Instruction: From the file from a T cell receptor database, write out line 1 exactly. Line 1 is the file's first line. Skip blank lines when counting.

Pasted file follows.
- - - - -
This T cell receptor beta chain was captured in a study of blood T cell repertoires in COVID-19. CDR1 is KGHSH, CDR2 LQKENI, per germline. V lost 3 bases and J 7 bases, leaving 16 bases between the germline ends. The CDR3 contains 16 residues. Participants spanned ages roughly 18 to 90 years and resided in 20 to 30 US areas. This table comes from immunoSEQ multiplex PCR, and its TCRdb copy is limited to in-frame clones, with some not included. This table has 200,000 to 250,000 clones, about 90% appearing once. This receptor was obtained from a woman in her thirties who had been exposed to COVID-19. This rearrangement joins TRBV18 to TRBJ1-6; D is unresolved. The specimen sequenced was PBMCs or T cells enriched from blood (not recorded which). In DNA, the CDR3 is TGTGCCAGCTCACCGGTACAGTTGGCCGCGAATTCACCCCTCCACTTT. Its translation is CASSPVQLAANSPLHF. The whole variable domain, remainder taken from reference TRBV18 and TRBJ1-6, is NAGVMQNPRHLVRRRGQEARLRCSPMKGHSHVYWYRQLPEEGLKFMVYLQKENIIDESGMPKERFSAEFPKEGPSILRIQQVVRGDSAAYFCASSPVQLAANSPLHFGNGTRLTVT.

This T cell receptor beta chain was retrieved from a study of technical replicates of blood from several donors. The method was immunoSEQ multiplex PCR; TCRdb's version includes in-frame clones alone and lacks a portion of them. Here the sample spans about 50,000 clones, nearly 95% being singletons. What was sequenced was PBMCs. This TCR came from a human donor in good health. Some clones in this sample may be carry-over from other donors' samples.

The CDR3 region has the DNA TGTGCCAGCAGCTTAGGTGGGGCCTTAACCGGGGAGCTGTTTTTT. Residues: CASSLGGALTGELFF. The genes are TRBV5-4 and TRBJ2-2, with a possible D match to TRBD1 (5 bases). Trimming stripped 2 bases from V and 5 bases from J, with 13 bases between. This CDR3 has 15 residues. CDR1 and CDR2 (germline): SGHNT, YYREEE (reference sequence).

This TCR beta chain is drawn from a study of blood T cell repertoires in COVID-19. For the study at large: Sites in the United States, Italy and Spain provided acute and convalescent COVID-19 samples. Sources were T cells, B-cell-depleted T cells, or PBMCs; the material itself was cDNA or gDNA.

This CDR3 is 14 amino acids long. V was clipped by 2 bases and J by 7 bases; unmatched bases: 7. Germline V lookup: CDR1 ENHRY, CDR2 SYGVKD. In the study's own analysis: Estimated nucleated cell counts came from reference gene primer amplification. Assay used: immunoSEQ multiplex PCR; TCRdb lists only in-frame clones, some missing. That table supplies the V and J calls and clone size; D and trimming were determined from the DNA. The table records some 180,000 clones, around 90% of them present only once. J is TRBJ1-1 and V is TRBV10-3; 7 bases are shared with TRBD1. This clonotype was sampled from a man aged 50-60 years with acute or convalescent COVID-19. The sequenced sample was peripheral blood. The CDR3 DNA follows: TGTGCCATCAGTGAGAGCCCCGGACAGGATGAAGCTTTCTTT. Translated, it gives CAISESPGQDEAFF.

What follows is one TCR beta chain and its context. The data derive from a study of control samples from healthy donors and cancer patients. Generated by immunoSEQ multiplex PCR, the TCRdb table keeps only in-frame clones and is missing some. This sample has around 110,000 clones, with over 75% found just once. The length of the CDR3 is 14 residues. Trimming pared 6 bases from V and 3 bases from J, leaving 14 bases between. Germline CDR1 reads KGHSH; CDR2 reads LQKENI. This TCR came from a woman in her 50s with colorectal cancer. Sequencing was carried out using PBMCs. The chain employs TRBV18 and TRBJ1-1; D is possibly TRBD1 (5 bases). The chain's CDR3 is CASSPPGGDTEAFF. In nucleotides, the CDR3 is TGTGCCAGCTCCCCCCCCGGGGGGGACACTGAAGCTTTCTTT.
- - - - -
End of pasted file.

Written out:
This T cell receptor beta chain was captured in a study of blood T cell repertoires in COVID-19. CDR1 is KGHSH, CDR2 LQKENI, per germline. V lost 3 bases and J 7 bases, leaving 16 bases between the germline ends. The CDR3 contains 16 residues. Participants spanned ages roughly 18 to 90 years and resided in 20 to 30 US areas. This table comes from immunoSEQ multiplex PCR, and its TCRdb copy is limited to in-frame clones, with some not included. This table has 200,000 to 250,000 clones, about 90% appearing once. This receptor was obtained from a woman in her thirties who had been exposed to COVID-19. This rearrangement joins TRBV18 to TRBJ1-6; D is unresolved. The specimen sequenced was PBMCs or T cells enriched from blood (not recorded which). In DNA, the CDR3 is TGTGCCAGCTCACCGGTACAGTTGGCCGCGAATTCACCCCTCCACTTT. Its translation is CASSPVQLAANSPLHF. The whole variable domain, remainder taken from reference TRBV18 and TRBJ1-6, is NAGVMQNPRHLVRRRGQEARLRCSPMKGHSHVYWYRQLPEEGLKFMVYLQKENIIDESGMPKERFSAEFPKEGPSILRIQQVVRGDSAAYFCASSPVQLAANSPLHFGNGTRLTVT.